Thomm Quackenbush, author

Mental Health Month

May was Mental Health Month and I wanted to try and write something positive for a change. Mental Health is obviously near and dear to me because I work with the mentally ill, suffer from severe anxiety myself, and have had a lot of people I care about suffer from various disorders. According to NAMI (National Alliance for the Mentally Ill), 22.1% of adults suffer from some sort of mental illness. While this is a scary thing, it is also reported that 70%-90% of people with severe symptoms can live a normal life with the appropriate treatment. Luckily we have a vastly improved mental health system today than we had even 10 years ago. One major thing that still needs to change is the stigma related to Mental Illness.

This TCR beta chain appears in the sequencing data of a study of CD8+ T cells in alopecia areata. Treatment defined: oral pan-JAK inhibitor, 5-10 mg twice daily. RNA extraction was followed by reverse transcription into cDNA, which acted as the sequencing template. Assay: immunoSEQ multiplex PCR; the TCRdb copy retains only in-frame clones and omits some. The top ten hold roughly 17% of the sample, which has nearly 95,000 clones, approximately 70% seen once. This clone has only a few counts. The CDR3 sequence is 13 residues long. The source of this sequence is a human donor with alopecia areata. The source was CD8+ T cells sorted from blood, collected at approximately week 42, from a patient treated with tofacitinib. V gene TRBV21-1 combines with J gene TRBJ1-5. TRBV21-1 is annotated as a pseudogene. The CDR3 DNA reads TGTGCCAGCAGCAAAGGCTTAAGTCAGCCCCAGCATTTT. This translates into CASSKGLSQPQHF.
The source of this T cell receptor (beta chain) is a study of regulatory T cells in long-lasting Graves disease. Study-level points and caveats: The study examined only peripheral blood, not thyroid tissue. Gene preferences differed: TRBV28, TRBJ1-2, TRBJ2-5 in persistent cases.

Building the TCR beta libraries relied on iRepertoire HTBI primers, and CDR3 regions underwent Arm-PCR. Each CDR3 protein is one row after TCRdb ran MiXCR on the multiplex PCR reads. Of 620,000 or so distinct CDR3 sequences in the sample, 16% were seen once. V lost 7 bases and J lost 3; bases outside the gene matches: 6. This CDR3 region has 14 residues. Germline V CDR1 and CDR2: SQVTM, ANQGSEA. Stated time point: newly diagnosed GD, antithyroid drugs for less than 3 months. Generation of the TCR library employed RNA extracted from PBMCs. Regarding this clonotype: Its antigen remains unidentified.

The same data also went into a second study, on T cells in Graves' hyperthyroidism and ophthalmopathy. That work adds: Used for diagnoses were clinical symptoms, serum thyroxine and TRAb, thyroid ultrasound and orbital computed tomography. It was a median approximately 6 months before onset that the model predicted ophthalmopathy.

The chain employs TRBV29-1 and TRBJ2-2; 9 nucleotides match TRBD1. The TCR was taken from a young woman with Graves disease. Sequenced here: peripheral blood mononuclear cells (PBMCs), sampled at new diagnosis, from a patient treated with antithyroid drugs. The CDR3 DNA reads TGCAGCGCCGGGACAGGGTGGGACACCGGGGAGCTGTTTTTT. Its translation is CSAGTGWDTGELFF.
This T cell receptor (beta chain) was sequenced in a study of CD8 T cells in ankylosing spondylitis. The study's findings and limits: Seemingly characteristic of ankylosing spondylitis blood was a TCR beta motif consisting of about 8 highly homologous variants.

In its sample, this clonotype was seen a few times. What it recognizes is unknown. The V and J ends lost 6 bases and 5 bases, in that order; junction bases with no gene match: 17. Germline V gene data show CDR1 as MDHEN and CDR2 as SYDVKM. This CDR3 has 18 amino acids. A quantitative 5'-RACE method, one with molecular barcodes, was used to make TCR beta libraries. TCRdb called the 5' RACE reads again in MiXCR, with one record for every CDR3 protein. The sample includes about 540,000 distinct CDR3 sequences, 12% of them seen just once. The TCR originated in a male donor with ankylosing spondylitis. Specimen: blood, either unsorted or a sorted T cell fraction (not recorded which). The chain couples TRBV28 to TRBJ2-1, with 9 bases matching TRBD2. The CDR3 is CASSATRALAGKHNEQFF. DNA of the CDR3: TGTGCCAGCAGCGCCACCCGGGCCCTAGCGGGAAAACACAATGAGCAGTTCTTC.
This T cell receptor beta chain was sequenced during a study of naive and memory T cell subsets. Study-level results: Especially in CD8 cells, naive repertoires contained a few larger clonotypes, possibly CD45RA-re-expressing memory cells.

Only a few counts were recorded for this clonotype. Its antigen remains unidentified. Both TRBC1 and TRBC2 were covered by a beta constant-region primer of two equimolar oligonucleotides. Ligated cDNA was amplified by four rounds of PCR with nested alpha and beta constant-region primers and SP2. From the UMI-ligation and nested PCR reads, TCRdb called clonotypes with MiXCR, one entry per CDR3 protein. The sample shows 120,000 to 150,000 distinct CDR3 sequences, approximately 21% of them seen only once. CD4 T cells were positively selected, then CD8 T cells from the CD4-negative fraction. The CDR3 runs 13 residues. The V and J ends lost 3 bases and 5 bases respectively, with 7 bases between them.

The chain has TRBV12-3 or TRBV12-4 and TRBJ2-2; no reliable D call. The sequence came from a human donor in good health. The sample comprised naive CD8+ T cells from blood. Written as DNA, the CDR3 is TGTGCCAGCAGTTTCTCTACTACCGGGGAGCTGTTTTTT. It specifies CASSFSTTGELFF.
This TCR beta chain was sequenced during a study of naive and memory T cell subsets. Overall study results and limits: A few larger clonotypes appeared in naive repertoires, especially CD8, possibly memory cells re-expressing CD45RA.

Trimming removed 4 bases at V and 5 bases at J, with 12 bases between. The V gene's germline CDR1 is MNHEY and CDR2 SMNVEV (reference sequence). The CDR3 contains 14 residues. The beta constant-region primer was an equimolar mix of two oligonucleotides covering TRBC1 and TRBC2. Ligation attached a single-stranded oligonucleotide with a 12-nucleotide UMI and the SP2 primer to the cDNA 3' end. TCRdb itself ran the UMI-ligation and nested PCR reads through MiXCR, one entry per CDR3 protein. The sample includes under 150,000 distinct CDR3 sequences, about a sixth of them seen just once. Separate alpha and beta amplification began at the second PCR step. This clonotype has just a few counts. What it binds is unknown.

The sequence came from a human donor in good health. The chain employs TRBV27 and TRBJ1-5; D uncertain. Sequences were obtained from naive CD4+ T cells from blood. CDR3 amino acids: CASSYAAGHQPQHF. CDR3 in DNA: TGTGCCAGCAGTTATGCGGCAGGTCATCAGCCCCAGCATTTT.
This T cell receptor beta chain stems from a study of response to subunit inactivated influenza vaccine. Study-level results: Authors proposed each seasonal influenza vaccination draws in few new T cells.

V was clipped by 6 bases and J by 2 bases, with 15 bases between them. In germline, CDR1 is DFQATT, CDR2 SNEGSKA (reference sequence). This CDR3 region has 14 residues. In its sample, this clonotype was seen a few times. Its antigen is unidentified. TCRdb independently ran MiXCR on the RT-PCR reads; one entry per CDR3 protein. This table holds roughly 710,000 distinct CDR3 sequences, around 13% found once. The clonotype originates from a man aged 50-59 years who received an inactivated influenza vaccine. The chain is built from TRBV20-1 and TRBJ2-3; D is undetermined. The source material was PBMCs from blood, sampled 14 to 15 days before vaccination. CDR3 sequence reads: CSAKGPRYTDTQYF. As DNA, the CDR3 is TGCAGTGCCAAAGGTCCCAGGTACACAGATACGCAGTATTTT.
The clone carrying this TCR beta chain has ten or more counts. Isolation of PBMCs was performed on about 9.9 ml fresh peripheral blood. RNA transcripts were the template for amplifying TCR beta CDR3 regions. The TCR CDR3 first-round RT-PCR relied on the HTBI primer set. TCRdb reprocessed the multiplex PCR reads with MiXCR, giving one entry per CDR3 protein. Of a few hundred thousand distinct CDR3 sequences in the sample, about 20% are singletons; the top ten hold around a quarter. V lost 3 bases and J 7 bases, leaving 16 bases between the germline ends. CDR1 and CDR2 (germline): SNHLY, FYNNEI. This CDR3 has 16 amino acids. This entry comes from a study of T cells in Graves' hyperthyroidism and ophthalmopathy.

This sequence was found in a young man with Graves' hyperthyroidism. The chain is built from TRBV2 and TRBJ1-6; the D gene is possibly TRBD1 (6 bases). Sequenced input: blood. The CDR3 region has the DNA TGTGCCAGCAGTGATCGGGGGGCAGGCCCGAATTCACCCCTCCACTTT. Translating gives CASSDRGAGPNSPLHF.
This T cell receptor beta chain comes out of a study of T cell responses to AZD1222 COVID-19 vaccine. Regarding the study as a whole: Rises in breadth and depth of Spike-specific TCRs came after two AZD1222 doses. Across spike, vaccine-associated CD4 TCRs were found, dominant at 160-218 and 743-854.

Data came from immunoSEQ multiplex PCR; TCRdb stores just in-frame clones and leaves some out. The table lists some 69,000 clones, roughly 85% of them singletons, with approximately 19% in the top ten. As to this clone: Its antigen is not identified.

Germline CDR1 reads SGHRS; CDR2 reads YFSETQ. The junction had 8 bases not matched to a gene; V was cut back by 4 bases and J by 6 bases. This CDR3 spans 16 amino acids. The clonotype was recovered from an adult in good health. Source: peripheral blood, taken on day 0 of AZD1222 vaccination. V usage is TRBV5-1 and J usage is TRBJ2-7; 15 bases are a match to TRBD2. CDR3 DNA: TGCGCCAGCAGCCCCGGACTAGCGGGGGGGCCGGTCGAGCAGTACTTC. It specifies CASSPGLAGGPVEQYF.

Most people think that I have a dangerous job when I say that I will occasionally work alone in a house with 14 mentally ill people. I have to stress that I have worked in my position for 3 years and I have been afraid twice, I have gotten afraid more times while working at the A&P. Where I work, we do not do restraints, physical or chemical, and we have no need to. If you met most of clients, it would take you a little while to even notice that there was something different about them. My clients are intelligent and talented individuals that are just trying to live their lives the best way they can. My job is to teach these people how to live with their illness and along the way they have taught me many things. I went into my job never working with the mentally and I did not know what to expect. I learned quite quickly that the people I work with are no different from me. Anyone can get sick at any time.